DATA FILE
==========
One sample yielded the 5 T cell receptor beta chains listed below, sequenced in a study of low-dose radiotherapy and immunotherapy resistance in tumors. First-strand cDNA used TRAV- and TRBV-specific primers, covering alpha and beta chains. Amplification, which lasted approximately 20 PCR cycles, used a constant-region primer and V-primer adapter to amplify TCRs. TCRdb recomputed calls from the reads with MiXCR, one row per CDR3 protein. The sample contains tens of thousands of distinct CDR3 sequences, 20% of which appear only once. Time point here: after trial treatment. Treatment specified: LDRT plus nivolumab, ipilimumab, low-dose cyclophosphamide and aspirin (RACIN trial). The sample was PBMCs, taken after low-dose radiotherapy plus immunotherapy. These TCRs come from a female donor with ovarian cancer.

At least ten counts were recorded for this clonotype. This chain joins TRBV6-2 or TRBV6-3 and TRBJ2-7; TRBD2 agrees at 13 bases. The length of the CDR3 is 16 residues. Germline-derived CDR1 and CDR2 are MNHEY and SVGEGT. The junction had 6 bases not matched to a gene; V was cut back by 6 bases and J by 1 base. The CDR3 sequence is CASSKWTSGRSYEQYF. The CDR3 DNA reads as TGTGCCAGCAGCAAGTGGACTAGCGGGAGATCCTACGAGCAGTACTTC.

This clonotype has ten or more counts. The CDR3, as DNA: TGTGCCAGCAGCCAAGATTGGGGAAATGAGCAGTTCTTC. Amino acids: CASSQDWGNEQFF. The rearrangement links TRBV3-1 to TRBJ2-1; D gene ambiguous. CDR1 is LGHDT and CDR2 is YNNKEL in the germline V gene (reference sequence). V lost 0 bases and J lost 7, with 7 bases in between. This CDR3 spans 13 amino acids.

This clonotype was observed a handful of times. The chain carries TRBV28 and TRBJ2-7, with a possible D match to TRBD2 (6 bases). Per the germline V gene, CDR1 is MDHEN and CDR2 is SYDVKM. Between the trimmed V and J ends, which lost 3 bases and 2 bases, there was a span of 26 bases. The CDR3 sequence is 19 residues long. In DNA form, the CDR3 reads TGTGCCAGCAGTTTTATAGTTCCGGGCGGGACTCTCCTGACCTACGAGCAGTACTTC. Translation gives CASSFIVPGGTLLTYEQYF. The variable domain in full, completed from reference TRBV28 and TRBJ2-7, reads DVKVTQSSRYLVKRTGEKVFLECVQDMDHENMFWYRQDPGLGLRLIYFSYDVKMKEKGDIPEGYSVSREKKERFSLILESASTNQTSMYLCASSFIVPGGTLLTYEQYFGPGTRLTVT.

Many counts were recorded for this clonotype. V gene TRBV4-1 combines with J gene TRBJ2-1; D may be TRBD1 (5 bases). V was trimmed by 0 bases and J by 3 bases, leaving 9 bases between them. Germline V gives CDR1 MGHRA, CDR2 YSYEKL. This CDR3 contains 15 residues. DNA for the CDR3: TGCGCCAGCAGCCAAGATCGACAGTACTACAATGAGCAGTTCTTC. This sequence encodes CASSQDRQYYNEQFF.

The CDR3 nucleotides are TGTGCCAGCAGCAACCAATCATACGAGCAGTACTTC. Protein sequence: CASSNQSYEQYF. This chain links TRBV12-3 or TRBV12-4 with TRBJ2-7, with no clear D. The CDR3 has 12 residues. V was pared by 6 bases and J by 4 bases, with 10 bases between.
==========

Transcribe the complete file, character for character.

One sample yielded the 5 T cell receptor beta chains listed below, sequenced in a study of low-dose radiotherapy and immunotherapy resistance in tumors. First-strand cDNA used TRAV- and TRBV-specific primers, covering alpha and beta chains. Amplification, which lasted approximately 20 PCR cycles, used a constant-region primer and V-primer adapter to amplify TCRs. TCRdb recomputed calls from the reads with MiXCR, one row per CDR3 protein. The sample contains tens of thousands of distinct CDR3 sequences, 20% of which appear only once. Time point here: after trial treatment. Treatment specified: LDRT plus nivolumab, ipilimumab, low-dose cyclophosphamide and aspirin (RACIN trial). The sample was PBMCs, taken after low-dose radiotherapy plus immunotherapy. These TCRs come from a female donor with ovarian cancer.

At least ten counts were recorded for this clonotype. This chain joins TRBV6-2 or TRBV6-3 and TRBJ2-7; TRBD2 agrees at 13 bases. The length of the CDR3 is 16 residues. Germline-derived CDR1 and CDR2 are MNHEY and SVGEGT. The junction had 6 bases not matched to a gene; V was cut back by 6 bases and J by 1 base. The CDR3 sequence is CASSKWTSGRSYEQYF. The CDR3 DNA reads as TGTGCCAGCAGCAAGTGGACTAGCGGGAGATCCTACGAGCAGTACTTC.

This clonotype has ten or more counts. The CDR3, as DNA: TGTGCCAGCAGCCAAGATTGGGGAAATGAGCAGTTCTTC. Amino acids: CASSQDWGNEQFF. The rearrangement links TRBV3-1 to TRBJ2-1; D gene ambiguous. CDR1 is LGHDT and CDR2 is YNNKEL in the germline V gene (reference sequence). V lost 0 bases and J lost 7, with 7 bases in between. This CDR3 spans 13 amino acids.

This clonotype was observed a handful of times. The chain carries TRBV28 and TRBJ2-7, with a possible D match to TRBD2 (6 bases). Per the germline V gene, CDR1 is MDHEN and CDR2 is SYDVKM. Between the trimmed V and J ends, which lost 3 bases and 2 bases, there was a span of 26 bases. The CDR3 sequence is 19 residues long. In DNA form, the CDR3 reads TGTGCCAGCAGTTTTATAGTTCCGGGCGGGACTCTCCTGACCTACGAGCAGTACTTC. Translation gives CASSFIVPGGTLLTYEQYF. The variable domain in full, completed from reference TRBV28 and TRBJ2-7, reads DVKVTQSSRYLVKRTGEKVFLECVQDMDHENMFWYRQDPGLGLRLIYFSYDVKMKEKGDIPEGYSVSREKKERFSLILESASTNQTSMYLCASSFIVPGGTLLTYEQYFGPGTRLTVT.

Many counts were recorded for this clonotype. V gene TRBV4-1 combines with J gene TRBJ2-1; D may be TRBD1 (5 bases). V was trimmed by 0 bases and J by 3 bases, leaving 9 bases between them. Germline V gives CDR1 MGHRA, CDR2 YSYEKL. This CDR3 contains 15 residues. DNA for the CDR3: TGCGCCAGCAGCCAAGATCGACAGTACTACAATGAGCAGTTCTTC. This sequence encodes CASSQDRQYYNEQFF.

The CDR3 nucleotides are TGTGCCAGCAGCAACCAATCATACGAGCAGTACTTC. Protein sequence: CASSNQSYEQYF. This chain links TRBV12-3 or TRBV12-4 with TRBJ2-7, with no clear D. The CDR3 has 12 residues. V was pared by 6 bases and J by 4 bases, with 10 bases between.